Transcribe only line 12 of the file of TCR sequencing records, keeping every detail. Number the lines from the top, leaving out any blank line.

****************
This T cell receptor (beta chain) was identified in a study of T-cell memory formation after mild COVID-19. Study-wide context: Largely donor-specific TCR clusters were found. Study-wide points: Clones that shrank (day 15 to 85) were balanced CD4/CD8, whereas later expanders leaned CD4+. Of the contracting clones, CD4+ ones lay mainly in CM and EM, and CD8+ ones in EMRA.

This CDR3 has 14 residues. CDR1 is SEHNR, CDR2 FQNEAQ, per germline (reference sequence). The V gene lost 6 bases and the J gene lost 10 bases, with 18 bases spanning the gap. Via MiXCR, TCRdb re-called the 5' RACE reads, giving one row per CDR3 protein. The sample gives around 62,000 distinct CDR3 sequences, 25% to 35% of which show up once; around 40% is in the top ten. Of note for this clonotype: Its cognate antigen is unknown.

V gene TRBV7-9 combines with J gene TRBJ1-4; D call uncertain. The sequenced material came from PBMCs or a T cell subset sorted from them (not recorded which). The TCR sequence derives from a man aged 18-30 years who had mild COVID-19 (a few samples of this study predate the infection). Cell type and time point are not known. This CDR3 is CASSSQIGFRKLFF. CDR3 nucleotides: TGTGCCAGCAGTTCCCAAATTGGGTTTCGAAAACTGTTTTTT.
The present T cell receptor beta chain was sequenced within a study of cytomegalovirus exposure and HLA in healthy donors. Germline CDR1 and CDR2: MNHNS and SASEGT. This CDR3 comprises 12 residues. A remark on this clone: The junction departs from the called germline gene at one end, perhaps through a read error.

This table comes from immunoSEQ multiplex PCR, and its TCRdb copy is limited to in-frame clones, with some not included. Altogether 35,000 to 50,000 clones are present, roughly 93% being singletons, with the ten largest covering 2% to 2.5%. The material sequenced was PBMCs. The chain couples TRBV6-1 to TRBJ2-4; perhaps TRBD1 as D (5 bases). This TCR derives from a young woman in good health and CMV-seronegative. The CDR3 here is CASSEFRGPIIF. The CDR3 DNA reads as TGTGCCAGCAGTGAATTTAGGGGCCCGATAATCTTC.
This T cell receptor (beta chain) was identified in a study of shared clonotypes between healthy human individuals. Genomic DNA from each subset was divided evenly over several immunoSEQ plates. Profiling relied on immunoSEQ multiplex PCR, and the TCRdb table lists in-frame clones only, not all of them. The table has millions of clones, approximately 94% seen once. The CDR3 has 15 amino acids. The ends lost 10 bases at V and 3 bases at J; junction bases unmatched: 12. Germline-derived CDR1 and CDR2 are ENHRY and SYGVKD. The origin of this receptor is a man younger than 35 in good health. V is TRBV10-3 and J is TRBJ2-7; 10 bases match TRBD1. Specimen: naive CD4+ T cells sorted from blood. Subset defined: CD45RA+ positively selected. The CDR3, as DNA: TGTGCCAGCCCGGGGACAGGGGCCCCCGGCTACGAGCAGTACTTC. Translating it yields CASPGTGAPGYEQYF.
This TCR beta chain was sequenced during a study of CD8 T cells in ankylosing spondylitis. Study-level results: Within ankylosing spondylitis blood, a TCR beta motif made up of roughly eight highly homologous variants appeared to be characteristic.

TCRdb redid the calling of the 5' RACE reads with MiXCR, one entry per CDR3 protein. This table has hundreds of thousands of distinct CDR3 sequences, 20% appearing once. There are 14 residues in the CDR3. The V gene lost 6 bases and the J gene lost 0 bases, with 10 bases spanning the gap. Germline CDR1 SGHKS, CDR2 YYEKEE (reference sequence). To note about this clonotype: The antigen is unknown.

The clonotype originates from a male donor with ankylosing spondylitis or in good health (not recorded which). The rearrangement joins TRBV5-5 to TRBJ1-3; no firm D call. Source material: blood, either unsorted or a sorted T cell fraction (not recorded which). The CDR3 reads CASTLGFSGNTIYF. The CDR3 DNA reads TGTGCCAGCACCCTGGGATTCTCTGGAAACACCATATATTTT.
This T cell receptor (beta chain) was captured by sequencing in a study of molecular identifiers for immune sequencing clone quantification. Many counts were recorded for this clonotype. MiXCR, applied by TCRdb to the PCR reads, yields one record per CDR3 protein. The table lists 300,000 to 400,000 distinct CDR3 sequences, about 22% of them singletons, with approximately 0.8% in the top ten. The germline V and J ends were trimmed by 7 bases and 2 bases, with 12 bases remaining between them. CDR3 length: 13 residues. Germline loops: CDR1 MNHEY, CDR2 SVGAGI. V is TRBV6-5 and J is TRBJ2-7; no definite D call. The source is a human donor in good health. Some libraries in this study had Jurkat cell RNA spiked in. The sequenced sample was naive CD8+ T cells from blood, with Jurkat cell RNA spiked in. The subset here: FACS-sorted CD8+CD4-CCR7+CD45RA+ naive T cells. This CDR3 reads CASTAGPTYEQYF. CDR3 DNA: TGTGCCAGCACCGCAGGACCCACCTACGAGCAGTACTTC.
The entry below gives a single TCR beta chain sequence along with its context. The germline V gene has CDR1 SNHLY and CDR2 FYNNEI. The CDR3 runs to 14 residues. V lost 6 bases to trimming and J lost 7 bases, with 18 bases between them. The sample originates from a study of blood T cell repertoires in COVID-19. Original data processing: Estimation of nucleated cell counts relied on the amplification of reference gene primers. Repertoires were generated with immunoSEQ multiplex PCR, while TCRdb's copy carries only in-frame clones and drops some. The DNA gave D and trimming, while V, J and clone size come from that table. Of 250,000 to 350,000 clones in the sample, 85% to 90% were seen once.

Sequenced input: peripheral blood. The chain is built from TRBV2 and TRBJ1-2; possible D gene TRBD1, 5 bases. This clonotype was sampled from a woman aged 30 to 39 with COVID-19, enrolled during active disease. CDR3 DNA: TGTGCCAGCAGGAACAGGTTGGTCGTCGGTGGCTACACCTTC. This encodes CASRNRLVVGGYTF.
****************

Sequenced input: peripheral blood. The chain is built from TRBV2 and TRBJ1-2; possible D gene TRBD1, 5 bases. This clonotype was sampled from a woman aged 30 to 39 with COVID-19, enrolled during active disease. CDR3 DNA: TGTGCCAGCAGGAACAGGTTGGTCGTCGGTGGCTACACCTTC. This encodes CASRNRLVVGGYTF.